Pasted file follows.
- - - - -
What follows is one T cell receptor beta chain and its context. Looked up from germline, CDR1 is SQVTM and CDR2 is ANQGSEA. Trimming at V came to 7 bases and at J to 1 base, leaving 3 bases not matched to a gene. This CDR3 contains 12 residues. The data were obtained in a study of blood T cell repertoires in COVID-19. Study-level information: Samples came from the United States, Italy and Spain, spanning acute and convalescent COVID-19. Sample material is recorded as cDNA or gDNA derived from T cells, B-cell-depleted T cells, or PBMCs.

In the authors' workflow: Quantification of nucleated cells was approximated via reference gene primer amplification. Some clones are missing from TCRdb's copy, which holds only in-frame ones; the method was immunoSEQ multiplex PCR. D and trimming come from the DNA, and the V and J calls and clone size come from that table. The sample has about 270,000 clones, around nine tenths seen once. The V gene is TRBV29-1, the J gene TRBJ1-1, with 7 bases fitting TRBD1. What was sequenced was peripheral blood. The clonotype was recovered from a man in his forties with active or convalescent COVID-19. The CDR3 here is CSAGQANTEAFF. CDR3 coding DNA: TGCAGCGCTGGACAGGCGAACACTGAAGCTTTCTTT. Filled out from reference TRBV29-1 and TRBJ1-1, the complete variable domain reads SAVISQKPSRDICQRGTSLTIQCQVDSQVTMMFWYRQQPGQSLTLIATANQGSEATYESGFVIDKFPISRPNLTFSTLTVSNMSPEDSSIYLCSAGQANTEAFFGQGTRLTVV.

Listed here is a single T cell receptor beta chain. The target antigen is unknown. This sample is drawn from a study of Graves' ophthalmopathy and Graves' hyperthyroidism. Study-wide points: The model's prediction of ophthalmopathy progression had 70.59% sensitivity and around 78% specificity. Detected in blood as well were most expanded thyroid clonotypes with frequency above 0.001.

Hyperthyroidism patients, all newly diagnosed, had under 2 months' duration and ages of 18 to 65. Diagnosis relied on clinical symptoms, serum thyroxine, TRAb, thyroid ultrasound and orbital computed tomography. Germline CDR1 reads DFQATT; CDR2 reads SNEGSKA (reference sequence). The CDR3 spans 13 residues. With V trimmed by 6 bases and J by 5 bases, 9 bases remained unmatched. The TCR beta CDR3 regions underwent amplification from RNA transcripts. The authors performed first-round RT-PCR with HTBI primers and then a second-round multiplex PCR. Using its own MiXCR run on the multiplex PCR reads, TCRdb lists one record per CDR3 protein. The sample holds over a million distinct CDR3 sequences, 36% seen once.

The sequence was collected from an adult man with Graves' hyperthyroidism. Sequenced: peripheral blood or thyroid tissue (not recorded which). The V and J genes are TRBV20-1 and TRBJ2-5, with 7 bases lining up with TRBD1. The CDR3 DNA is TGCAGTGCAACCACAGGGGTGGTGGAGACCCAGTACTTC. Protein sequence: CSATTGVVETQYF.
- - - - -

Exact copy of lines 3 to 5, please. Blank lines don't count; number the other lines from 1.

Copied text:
Listed here is a single T cell receptor beta chain. The target antigen is unknown. This sample is drawn from a study of Graves' ophthalmopathy and Graves' hyperthyroidism. Study-wide points: The model's prediction of ophthalmopathy progression had 70.59% sensitivity and around 78% specificity. Detected in blood as well were most expanded thyroid clonotypes with frequency above 0.001.

Hyperthyroidism patients, all newly diagnosed, had under 2 months' duration and ages of 18 to 65. Diagnosis relied on clinical symptoms, serum thyroxine, TRAb, thyroid ultrasound and orbital computed tomography. Germline CDR1 reads DFQATT; CDR2 reads SNEGSKA (reference sequence). The CDR3 spans 13 residues. With V trimmed by 6 bases and J by 5 bases, 9 bases remained unmatched. The TCR beta CDR3 regions underwent amplification from RNA transcripts. The authors performed first-round RT-PCR with HTBI primers and then a second-round multiplex PCR. Using its own MiXCR run on the multiplex PCR reads, TCRdb lists one record per CDR3 protein. The sample holds over a million distinct CDR3 sequences, 36% seen once.

The sequence was collected from an adult man with Graves' hyperthyroidism. Sequenced: peripheral blood or thyroid tissue (not recorded which). The V and J genes are TRBV20-1 and TRBJ2-5, with 7 bases lining up with TRBD1. The CDR3 DNA is TGCAGTGCAACCACAGGGGTGGTGGAGACCCAGTACTTC. Protein sequence: CSATTGVVETQYF.